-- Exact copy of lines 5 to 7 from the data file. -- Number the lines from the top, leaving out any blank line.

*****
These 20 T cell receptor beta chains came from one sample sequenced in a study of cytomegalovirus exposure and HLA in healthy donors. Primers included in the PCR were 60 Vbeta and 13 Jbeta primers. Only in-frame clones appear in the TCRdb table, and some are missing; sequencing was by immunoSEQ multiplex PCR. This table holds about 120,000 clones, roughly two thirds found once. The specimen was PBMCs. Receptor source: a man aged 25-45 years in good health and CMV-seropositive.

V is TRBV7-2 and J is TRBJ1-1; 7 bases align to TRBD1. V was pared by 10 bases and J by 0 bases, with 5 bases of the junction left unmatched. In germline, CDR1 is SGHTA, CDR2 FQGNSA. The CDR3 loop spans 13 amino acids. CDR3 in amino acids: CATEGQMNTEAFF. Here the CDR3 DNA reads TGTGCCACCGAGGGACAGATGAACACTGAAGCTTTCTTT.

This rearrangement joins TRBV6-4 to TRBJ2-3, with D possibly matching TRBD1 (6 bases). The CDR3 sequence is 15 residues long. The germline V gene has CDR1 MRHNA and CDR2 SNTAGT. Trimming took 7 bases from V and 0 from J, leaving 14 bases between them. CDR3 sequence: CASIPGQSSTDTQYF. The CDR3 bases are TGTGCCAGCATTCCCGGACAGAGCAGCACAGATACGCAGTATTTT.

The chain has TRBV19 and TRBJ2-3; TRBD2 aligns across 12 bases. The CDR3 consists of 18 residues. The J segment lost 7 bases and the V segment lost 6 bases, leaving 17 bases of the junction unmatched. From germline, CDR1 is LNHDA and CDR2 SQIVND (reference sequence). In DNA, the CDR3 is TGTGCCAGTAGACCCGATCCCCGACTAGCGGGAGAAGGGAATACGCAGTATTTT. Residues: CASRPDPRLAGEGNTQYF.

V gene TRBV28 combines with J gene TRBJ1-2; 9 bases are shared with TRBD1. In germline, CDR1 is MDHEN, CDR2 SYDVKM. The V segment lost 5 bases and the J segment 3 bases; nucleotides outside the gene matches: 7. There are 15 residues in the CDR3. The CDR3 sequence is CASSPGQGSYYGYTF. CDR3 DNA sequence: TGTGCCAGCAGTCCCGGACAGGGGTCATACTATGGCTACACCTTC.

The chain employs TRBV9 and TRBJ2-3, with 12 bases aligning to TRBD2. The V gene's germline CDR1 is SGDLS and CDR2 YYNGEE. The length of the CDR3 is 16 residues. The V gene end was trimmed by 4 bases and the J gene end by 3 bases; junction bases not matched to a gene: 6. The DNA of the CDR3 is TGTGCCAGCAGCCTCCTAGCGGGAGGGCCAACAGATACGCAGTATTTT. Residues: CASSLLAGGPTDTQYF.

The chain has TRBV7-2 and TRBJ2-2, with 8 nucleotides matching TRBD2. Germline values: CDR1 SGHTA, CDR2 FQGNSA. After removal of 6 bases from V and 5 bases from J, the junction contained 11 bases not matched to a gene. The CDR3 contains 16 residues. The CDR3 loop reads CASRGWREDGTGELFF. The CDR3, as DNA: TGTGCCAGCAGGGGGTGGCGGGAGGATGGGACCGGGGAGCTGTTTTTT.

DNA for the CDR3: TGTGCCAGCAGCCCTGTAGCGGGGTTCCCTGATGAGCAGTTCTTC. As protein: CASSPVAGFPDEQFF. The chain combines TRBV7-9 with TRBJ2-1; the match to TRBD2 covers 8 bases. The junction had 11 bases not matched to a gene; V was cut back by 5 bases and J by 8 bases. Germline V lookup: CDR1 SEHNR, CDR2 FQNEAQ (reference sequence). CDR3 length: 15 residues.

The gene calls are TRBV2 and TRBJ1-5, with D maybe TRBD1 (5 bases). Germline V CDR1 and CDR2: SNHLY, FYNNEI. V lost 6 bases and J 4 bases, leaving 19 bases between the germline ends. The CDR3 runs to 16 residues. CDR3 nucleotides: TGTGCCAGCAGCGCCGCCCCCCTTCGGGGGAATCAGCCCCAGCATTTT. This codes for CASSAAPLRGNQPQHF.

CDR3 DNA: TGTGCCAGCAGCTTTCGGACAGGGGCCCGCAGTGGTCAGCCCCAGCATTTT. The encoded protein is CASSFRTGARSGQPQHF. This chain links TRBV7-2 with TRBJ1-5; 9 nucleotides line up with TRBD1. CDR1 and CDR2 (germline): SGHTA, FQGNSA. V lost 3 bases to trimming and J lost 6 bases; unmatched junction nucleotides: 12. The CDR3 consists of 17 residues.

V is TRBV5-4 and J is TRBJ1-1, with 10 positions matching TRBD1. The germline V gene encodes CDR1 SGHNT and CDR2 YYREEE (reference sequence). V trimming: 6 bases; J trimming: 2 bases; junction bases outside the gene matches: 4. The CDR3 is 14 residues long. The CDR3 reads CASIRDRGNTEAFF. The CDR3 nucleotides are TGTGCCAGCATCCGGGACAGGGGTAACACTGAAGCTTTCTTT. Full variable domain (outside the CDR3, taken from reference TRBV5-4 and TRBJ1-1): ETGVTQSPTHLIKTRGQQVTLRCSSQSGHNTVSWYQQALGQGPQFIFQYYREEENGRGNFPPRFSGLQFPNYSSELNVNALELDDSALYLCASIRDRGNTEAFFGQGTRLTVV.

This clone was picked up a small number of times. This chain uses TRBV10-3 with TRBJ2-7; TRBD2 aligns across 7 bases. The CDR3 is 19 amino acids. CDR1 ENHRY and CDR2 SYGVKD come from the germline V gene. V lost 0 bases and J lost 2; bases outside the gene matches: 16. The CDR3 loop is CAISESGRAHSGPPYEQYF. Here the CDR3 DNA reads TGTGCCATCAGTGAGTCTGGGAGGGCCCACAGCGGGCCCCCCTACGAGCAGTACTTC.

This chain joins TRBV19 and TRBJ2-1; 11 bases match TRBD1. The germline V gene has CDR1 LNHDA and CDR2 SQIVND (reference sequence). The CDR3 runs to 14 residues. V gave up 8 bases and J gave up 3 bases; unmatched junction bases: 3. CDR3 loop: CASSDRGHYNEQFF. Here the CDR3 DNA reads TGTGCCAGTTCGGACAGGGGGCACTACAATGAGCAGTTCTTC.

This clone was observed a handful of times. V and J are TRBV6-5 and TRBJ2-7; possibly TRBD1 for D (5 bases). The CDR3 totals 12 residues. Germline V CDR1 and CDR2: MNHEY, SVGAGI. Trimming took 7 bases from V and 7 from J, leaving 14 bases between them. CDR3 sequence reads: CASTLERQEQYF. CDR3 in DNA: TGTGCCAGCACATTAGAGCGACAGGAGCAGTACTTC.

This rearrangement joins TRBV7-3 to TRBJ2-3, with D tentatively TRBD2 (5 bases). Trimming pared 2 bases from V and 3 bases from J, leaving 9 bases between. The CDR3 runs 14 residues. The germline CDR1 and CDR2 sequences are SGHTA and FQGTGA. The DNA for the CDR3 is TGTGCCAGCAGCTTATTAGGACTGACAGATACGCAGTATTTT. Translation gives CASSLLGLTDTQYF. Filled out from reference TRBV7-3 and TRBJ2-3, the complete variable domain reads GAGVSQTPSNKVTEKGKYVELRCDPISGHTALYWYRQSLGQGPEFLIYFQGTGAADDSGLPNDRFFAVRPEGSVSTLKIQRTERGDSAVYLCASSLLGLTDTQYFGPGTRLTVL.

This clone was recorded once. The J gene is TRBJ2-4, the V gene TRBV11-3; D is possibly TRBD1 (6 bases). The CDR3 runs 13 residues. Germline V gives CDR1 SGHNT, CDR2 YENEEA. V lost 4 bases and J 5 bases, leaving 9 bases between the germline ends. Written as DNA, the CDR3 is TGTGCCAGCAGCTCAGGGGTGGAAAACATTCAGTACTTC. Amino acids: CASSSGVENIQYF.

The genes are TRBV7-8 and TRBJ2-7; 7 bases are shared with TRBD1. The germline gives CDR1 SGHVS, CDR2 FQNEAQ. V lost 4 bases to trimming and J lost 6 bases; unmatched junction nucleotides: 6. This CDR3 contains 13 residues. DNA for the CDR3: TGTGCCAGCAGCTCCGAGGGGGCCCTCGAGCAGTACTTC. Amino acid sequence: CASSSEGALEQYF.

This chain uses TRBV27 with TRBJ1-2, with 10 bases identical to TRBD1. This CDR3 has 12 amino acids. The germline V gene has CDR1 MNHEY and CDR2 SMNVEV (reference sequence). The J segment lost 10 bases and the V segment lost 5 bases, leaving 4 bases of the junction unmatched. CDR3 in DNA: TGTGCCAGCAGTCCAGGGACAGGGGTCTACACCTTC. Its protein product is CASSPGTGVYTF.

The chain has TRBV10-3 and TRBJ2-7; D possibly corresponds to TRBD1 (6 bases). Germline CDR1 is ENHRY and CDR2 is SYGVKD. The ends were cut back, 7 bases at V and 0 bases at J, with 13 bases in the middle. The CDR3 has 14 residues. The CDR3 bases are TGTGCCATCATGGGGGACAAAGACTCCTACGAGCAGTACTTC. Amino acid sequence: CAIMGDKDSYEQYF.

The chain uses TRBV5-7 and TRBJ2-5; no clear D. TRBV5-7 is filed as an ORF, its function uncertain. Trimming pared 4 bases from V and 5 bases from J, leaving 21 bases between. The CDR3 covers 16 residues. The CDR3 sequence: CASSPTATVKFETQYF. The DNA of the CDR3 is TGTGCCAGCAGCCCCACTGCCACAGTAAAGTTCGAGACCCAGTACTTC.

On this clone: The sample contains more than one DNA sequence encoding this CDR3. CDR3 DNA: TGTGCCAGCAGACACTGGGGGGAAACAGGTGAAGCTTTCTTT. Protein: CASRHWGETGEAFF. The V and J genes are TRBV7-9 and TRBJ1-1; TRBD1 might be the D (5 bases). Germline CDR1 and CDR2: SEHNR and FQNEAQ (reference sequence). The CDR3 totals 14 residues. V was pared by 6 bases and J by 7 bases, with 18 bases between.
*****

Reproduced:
V gene TRBV28 combines with J gene TRBJ1-2; 9 bases are shared with TRBD1. In germline, CDR1 is MDHEN, CDR2 SYDVKM. The V segment lost 5 bases and the J segment 3 bases; nucleotides outside the gene matches: 7. There are 15 residues in the CDR3. The CDR3 sequence is CASSPGQGSYYGYTF. CDR3 DNA sequence: TGTGCCAGCAGTCCCGGACAGGGGTCATACTATGGCTACACCTTC.

The chain employs TRBV9 and TRBJ2-3, with 12 bases aligning to TRBD2. The V gene's germline CDR1 is SGDLS and CDR2 YYNGEE. The length of the CDR3 is 16 residues. The V gene end was trimmed by 4 bases and the J gene end by 3 bases; junction bases not matched to a gene: 6. The DNA of the CDR3 is TGTGCCAGCAGCCTCCTAGCGGGAGGGCCAACAGATACGCAGTATTTT. Residues: CASSLLAGGPTDTQYF.

The chain has TRBV7-2 and TRBJ2-2, with 8 nucleotides matching TRBD2. Germline values: CDR1 SGHTA, CDR2 FQGNSA. After removal of 6 bases from V and 5 bases from J, the junction contained 11 bases not matched to a gene. The CDR3 contains 16 residues. The CDR3 loop reads CASRGWREDGTGELFF. The CDR3, as DNA: TGTGCCAGCAGGGGGTGGCGGGAGGATGGGACCGGGGAGCTGTTTTTT.